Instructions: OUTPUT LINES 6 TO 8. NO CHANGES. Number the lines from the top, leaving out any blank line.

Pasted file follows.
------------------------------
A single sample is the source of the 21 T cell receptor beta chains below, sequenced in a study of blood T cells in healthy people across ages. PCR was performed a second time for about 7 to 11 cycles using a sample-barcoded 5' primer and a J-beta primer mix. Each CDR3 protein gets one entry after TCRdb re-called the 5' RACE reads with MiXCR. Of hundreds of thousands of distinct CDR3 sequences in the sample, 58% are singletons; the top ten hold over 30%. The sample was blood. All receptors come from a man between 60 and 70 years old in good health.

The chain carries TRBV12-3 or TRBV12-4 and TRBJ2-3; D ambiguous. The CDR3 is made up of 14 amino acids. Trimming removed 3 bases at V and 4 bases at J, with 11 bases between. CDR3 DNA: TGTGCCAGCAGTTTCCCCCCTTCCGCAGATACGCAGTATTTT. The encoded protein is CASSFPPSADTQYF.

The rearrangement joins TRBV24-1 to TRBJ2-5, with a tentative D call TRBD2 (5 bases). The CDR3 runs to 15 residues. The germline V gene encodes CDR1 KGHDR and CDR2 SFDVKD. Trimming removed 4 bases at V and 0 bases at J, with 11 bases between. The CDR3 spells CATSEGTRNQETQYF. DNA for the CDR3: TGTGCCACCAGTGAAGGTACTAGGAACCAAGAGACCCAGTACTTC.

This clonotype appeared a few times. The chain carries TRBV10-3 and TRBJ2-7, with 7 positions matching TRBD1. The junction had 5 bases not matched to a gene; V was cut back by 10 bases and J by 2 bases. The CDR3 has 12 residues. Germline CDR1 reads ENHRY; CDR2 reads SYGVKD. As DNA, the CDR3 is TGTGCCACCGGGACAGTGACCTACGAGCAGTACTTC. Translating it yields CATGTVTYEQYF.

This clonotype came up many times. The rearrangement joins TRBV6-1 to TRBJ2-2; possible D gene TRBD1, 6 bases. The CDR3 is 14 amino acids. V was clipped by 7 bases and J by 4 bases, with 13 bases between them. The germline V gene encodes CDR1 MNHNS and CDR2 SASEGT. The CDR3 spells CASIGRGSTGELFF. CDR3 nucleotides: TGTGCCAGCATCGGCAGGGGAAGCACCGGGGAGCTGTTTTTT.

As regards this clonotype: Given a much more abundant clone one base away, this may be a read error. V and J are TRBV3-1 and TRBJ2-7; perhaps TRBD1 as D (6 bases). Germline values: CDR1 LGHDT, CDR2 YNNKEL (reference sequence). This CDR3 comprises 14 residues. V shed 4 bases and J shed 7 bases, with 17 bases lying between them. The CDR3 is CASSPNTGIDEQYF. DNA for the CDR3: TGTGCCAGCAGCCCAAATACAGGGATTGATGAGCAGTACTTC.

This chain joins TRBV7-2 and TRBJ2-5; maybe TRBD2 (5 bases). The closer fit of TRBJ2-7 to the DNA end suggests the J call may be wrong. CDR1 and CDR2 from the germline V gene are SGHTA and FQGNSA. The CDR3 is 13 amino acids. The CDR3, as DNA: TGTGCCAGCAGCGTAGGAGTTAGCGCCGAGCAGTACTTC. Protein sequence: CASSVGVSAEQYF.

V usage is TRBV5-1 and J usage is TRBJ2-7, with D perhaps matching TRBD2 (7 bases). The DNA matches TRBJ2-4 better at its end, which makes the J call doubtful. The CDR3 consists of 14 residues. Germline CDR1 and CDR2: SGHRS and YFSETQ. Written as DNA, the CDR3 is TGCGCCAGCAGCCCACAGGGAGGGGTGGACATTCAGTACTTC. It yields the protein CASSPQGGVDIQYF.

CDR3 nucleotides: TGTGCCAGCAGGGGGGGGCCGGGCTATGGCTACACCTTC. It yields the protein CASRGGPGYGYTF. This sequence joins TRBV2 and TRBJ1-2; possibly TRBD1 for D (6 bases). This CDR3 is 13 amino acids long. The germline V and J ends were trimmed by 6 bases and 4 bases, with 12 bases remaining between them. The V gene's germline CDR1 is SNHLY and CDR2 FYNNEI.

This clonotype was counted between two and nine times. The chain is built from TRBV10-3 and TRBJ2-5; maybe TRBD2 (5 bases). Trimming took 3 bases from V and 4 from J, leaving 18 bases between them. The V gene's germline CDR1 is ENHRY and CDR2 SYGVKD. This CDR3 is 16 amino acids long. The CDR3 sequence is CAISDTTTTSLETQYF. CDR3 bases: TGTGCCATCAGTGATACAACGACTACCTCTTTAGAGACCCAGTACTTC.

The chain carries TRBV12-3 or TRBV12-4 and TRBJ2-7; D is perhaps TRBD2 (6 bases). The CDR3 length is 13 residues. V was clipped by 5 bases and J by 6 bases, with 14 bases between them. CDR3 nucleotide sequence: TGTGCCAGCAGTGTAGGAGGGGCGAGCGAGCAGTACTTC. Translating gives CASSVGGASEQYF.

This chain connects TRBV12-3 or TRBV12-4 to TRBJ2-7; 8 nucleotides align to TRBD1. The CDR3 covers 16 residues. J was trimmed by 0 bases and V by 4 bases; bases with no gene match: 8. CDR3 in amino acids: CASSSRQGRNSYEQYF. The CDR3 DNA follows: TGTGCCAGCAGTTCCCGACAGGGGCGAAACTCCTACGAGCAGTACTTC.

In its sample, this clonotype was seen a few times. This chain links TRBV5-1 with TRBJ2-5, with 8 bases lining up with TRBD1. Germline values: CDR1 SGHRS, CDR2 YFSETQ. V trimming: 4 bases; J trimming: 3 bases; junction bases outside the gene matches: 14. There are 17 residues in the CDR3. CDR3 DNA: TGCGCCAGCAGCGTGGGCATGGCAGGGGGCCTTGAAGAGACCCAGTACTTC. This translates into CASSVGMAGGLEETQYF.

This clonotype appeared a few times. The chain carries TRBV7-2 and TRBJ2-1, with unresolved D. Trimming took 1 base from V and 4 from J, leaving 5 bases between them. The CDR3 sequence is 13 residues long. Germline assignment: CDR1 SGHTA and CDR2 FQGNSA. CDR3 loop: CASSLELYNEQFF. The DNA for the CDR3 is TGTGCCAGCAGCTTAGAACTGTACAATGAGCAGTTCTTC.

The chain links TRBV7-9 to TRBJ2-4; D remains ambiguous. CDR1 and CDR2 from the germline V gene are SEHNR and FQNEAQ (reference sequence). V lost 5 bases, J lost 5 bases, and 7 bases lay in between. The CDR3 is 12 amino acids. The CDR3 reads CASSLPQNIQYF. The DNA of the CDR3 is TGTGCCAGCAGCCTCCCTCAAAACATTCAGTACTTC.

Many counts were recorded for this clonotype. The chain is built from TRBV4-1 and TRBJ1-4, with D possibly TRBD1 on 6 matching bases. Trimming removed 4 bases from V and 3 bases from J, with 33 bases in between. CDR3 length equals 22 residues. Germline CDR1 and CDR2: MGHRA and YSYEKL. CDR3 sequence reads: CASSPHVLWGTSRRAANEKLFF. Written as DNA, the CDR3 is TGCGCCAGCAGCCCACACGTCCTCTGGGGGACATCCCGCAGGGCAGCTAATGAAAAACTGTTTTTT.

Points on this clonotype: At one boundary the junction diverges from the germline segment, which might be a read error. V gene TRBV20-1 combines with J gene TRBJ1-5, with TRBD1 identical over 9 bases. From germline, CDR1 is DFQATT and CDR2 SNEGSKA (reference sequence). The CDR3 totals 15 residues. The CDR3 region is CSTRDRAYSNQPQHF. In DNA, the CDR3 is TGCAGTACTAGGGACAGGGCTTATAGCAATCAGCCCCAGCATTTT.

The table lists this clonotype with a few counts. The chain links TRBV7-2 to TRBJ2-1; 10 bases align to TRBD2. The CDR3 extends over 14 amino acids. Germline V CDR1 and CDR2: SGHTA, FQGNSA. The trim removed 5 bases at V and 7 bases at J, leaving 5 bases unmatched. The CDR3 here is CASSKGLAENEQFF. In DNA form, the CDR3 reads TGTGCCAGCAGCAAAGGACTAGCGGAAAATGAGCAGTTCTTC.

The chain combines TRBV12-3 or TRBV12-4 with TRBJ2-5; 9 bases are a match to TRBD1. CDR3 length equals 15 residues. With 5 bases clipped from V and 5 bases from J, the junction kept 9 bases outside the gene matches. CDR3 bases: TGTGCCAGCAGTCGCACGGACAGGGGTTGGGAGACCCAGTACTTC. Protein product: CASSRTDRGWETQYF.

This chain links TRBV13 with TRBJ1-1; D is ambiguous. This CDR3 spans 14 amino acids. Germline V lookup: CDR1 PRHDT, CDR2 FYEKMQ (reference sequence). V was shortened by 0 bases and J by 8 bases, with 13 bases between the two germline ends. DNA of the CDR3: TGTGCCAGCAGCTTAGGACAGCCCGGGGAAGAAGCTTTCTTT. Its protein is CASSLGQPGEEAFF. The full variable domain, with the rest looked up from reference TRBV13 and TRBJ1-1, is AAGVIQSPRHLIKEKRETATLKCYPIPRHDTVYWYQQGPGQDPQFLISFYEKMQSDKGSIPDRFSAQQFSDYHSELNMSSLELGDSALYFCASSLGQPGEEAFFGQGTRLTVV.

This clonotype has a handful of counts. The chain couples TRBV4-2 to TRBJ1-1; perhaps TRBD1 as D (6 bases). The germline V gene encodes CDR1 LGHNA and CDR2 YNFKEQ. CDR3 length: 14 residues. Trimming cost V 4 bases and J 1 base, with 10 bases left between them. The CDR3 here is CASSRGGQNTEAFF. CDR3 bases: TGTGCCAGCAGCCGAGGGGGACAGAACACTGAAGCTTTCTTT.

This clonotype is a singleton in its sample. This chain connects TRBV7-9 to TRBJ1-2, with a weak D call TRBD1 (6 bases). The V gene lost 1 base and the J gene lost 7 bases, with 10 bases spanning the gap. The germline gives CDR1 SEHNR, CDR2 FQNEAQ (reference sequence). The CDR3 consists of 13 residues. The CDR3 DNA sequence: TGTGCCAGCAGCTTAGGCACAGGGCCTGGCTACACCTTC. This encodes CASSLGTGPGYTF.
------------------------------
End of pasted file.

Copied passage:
As regards this clonotype: Given a much more abundant clone one base away, this may be a read error. V and J are TRBV3-1 and TRBJ2-7; perhaps TRBD1 as D (6 bases). Germline values: CDR1 LGHDT, CDR2 YNNKEL (reference sequence). This CDR3 comprises 14 residues. V shed 4 bases and J shed 7 bases, with 17 bases lying between them. The CDR3 is CASSPNTGIDEQYF. DNA for the CDR3: TGTGCCAGCAGCCCAAATACAGGGATTGATGAGCAGTACTTC.

This chain joins TRBV7-2 and TRBJ2-5; maybe TRBD2 (5 bases). The closer fit of TRBJ2-7 to the DNA end suggests the J call may be wrong. CDR1 and CDR2 from the germline V gene are SGHTA and FQGNSA. The CDR3 is 13 amino acids. The CDR3, as DNA: TGTGCCAGCAGCGTAGGAGTTAGCGCCGAGCAGTACTTC. Protein sequence: CASSVGVSAEQYF.

V usage is TRBV5-1 and J usage is TRBJ2-7, with D perhaps matching TRBD2 (7 bases). The DNA matches TRBJ2-4 better at its end, which makes the J call doubtful. The CDR3 consists of 14 residues. Germline CDR1 and CDR2: SGHRS and YFSETQ. Written as DNA, the CDR3 is TGCGCCAGCAGCCCACAGGGAGGGGTGGACATTCAGTACTTC. It yields the protein CASSPQGGVDIQYF.